Just because you successfully recruited and hired a stellar nurse, it doesn’t mean you can take a victory lap yet. Before you celebrate, you must ensure your onboarding process is effective, so your new nurse gets properly trained and set up for success and retention.
Here’s a checklist for designing or upgrading your new hire onboarding experience for nursing staff.
Digitize the Paperwork
If we can give patients the option of filling out forms prior to their visits, we can offer new employees the same ability to complete employment forms prior to orientation. This is especially easy if your applicant tracking system has onboarding capabilities. Digitizing your paperwork will help you streamline the entire onboarding process, as well as make it more enjoyable for new hires.
Demonstrate Culture and Mission in Action
“The more transparent the culture, the easier it will be to do well by the patient and coworkers,” says Nick Angelis, CRNA, MSN. Use orientation to show new hires your culture, not just tell them about it. For example, if teamwork is a critical aspect, onboard new hires in groups at the unit or division level to start building connections immediately. If patient or resident experience is paramount, explain how it’s measured and how that information is factored into training and performance reviews.
Dig into your organizational mission and provide examples of how it translates into nurses’ work. Videos of nurses and patients sharing the mission in action are especially effective.
Provide Specialty Training
Some organizations, like OhioHealth, for example, employ a fellowship model for nurses entering certain specialties. Orientation focuses on patient experience and quality outcomes in med/surg, surgery, critical care, and ED. This kind of training is especially important for onboarding new healthcare grads. New hires complete a nine-week program of hands-on work within the units, so they can become familiar with their coworkers, practices, and procedures.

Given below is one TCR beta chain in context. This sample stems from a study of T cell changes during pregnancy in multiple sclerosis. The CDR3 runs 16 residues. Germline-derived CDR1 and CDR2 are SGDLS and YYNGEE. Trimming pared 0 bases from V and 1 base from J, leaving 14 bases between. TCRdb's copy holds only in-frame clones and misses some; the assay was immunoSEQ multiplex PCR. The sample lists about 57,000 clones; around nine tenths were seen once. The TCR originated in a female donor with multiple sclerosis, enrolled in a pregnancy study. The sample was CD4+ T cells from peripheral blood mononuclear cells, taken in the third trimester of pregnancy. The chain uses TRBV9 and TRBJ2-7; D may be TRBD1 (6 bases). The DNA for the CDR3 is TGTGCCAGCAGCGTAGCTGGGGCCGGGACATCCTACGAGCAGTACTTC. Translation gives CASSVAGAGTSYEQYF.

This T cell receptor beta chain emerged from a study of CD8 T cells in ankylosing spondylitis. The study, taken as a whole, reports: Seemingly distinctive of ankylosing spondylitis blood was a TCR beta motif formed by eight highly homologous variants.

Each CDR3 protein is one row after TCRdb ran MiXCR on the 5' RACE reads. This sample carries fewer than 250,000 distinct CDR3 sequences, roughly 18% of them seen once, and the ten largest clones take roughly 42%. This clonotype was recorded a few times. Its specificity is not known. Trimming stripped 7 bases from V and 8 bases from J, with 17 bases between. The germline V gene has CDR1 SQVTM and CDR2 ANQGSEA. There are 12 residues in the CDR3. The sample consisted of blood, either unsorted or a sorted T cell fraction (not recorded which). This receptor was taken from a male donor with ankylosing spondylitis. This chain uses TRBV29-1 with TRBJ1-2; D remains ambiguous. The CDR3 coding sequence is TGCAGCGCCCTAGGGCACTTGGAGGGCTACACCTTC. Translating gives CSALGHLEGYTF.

Integrate Online Learning Assets
“Leveraging technology provides curated content that allows the learner to empower themselves in different ways,” says Katie Hickey, OhioHealth’s learning manager. “With the right tools and programs, new nurses can explore and dig in deeper to understand their practice.” Provide new hires with an online library of resources including quizzes and assessments, articles, and videos to augment orientation and training sessions. New hires can access this information on their own time or in self-study time on-site. You can even assign self-study to be completed prior to the first day of onboarding.
If you have the budget, create virtual or augmented reality experiences that immerse nurses in everything from finding their way from the parking lot to following a procedure on a virtual patient. Nursing and subspecialty associations may also offer digital and AR/VR resources.
Build in Downtime
Taking a break helps makes our thinking clearer, aids in retention, and boosts motivation. Build in some downtime during the day for new nurses to recharge and process, and to engage in informal interactions with each other and the teams they will join.
Personalize the Experience
“It’s critical to provide an individualized orientation experience,” Hickey notes. “Everyone is different and comes to our organization with a myriad of knowledge and experiences. To understand and honor that helps us to provide an onboarding experience of continued growth and support.” Review new hires’ background and assessment reports to identify areas you want to address, and then build that into tailored learning and development delivered during onboarding and beyond.
Check in with nurses and managers regularly during onboarding to zero in on areas that need additional attention. This allows you to modify the orientation experience to meet the needs of new hires and the units they’re joining.
Use these onboarding best practices to prepare new nurses for a successful career with your organization and improve overall nursing satisfaction.